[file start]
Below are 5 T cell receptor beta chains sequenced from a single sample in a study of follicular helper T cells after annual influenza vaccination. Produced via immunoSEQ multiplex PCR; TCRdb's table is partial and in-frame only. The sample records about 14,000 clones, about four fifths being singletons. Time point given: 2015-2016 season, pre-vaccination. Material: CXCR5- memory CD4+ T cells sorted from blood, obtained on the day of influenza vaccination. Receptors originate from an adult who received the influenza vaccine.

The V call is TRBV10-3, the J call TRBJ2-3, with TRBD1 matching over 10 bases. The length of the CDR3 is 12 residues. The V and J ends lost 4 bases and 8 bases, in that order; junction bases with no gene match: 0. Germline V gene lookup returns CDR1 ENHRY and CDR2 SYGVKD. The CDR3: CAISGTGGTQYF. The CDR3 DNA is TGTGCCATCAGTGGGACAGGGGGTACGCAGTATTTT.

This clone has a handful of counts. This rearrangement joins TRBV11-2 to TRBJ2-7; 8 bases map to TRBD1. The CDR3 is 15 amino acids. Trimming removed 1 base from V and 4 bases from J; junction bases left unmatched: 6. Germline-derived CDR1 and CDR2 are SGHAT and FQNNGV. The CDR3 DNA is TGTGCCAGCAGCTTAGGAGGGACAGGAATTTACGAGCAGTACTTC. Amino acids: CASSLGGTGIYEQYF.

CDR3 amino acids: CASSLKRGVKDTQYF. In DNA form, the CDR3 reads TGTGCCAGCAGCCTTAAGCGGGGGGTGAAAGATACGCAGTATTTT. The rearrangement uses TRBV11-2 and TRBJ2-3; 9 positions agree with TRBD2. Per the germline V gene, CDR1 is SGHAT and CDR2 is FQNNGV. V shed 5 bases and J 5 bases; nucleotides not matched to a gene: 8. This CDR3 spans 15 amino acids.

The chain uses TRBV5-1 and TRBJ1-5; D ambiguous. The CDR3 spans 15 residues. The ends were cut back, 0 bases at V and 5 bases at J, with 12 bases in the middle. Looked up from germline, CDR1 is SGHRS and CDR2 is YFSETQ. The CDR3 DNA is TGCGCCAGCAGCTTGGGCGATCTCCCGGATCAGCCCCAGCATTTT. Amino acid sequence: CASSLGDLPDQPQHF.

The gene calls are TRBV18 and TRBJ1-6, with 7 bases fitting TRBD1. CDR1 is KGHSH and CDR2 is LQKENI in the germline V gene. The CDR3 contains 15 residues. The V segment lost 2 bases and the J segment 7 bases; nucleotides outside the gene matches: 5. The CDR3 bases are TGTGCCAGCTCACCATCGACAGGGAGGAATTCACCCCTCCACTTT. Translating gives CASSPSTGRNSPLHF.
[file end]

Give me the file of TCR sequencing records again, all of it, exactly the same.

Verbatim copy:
Below are 5 T cell receptor beta chains sequenced from a single sample in a study of follicular helper T cells after annual influenza vaccination. Produced via immunoSEQ multiplex PCR; TCRdb's table is partial and in-frame only. The sample records about 14,000 clones, about four fifths being singletons. Time point given: 2015-2016 season, pre-vaccination. Material: CXCR5- memory CD4+ T cells sorted from blood, obtained on the day of influenza vaccination. Receptors originate from an adult who received the influenza vaccine.

The V call is TRBV10-3, the J call TRBJ2-3, with TRBD1 matching over 10 bases. The length of the CDR3 is 12 residues. The V and J ends lost 4 bases and 8 bases, in that order; junction bases with no gene match: 0. Germline V gene lookup returns CDR1 ENHRY and CDR2 SYGVKD. The CDR3: CAISGTGGTQYF. The CDR3 DNA is TGTGCCATCAGTGGGACAGGGGGTACGCAGTATTTT.

This clone has a handful of counts. This rearrangement joins TRBV11-2 to TRBJ2-7; 8 bases map to TRBD1. The CDR3 is 15 amino acids. Trimming removed 1 base from V and 4 bases from J; junction bases left unmatched: 6. Germline-derived CDR1 and CDR2 are SGHAT and FQNNGV. The CDR3 DNA is TGTGCCAGCAGCTTAGGAGGGACAGGAATTTACGAGCAGTACTTC. Amino acids: CASSLGGTGIYEQYF.

CDR3 amino acids: CASSLKRGVKDTQYF. In DNA form, the CDR3 reads TGTGCCAGCAGCCTTAAGCGGGGGGTGAAAGATACGCAGTATTTT. The rearrangement uses TRBV11-2 and TRBJ2-3; 9 positions agree with TRBD2. Per the germline V gene, CDR1 is SGHAT and CDR2 is FQNNGV. V shed 5 bases and J 5 bases; nucleotides not matched to a gene: 8. This CDR3 spans 15 amino acids.

The chain uses TRBV5-1 and TRBJ1-5; D ambiguous. The CDR3 spans 15 residues. The ends were cut back, 0 bases at V and 5 bases at J, with 12 bases in the middle. Looked up from germline, CDR1 is SGHRS and CDR2 is YFSETQ. The CDR3 DNA is TGCGCCAGCAGCTTGGGCGATCTCCCGGATCAGCCCCAGCATTTT. Amino acid sequence: CASSLGDLPDQPQHF.

The gene calls are TRBV18 and TRBJ1-6, with 7 bases fitting TRBD1. CDR1 is KGHSH and CDR2 is LQKENI in the germline V gene. The CDR3 contains 15 residues. The V segment lost 2 bases and the J segment 7 bases; nucleotides outside the gene matches: 5. The CDR3 bases are TGTGCCAGCTCACCATCGACAGGGAGGAATTCACCCCTCCACTTT. Translating gives CASSPSTGRNSPLHF.